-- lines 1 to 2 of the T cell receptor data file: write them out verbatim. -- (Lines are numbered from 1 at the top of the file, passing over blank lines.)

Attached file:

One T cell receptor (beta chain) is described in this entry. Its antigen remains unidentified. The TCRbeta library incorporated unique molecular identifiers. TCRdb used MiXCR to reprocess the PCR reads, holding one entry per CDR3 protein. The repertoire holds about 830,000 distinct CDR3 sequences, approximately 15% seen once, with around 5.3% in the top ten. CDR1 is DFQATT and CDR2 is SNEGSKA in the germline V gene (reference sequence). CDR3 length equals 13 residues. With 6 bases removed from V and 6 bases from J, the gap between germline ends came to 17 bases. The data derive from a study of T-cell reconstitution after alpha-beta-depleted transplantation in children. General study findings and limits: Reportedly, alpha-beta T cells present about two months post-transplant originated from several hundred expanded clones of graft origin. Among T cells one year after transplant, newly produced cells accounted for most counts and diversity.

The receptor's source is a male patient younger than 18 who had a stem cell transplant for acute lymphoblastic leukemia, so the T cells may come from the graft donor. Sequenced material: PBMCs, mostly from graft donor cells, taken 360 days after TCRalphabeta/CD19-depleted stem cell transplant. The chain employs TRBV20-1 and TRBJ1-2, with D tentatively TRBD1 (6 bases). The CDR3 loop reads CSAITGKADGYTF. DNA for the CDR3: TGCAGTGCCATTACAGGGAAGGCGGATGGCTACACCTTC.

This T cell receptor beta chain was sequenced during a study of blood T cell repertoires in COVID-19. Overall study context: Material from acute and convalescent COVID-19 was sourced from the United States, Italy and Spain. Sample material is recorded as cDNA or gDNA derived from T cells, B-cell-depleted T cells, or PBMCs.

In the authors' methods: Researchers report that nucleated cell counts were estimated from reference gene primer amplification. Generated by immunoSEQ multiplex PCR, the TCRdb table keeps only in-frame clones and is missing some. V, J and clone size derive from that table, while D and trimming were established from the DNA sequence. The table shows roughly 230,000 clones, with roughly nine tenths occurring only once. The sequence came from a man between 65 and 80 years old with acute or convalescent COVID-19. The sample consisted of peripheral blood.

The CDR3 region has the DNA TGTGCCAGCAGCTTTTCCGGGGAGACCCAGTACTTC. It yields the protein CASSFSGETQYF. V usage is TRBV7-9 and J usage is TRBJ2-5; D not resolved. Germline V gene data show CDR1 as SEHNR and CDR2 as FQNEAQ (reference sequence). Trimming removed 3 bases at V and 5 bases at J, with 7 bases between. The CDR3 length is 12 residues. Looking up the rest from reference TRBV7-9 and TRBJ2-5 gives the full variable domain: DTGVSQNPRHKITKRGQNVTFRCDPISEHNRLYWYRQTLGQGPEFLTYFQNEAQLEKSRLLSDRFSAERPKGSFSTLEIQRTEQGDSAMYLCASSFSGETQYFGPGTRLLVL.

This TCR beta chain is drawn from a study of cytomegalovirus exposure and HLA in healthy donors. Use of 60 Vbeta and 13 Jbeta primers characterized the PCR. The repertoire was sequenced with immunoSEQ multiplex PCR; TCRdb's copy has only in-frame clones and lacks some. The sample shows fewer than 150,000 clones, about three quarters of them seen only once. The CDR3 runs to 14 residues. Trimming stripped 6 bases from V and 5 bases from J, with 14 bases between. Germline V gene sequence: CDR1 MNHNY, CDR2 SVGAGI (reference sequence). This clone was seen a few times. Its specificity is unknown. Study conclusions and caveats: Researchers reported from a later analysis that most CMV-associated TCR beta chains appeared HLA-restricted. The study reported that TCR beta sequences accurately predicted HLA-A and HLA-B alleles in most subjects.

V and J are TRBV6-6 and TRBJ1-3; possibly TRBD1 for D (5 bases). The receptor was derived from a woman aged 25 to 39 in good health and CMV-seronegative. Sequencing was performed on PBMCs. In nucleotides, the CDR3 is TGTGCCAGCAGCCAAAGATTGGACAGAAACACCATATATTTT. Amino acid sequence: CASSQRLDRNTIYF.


One T cell receptor (beta chain) is described in this entry. Its antigen remains unidentified. The TCRbeta library incorporated unique molecular identifiers. TCRdb used MiXCR to reprocess the PCR reads, holding one entry per CDR3 protein. The repertoire holds about 830,000 distinct CDR3 sequences, approximately 15% seen once, with around 5.3% in the top ten. CDR1 is DFQATT and CDR2 is SNEGSKA in the germline V gene (reference sequence). CDR3 length equals 13 residues. With 6 bases removed from V and 6 bases from J, the gap between germline ends came to 17 bases. The data derive from a study of T-cell reconstitution after alpha-beta-depleted transplantation in children. General study findings and limits: Reportedly, alpha-beta T cells present about two months post-transplant originated from several hundred expanded clones of graft origin. Among T cells one year after transplant, newly produced cells accounted for most counts and diversity.

The receptor's source is a male patient younger than 18 who had a stem cell transplant for acute lymphoblastic leukemia, so the T cells may come from the graft donor. Sequenced material: PBMCs, mostly from graft donor cells, taken 360 days after TCRalphabeta/CD19-depleted stem cell transplant. The chain employs TRBV20-1 and TRBJ1-2, with D tentatively TRBD1 (6 bases). The CDR3 loop reads CSAITGKADGYTF. DNA for the CDR3: TGCAGTGCCATTACAGGGAAGGCGGATGGCTACACCTTC.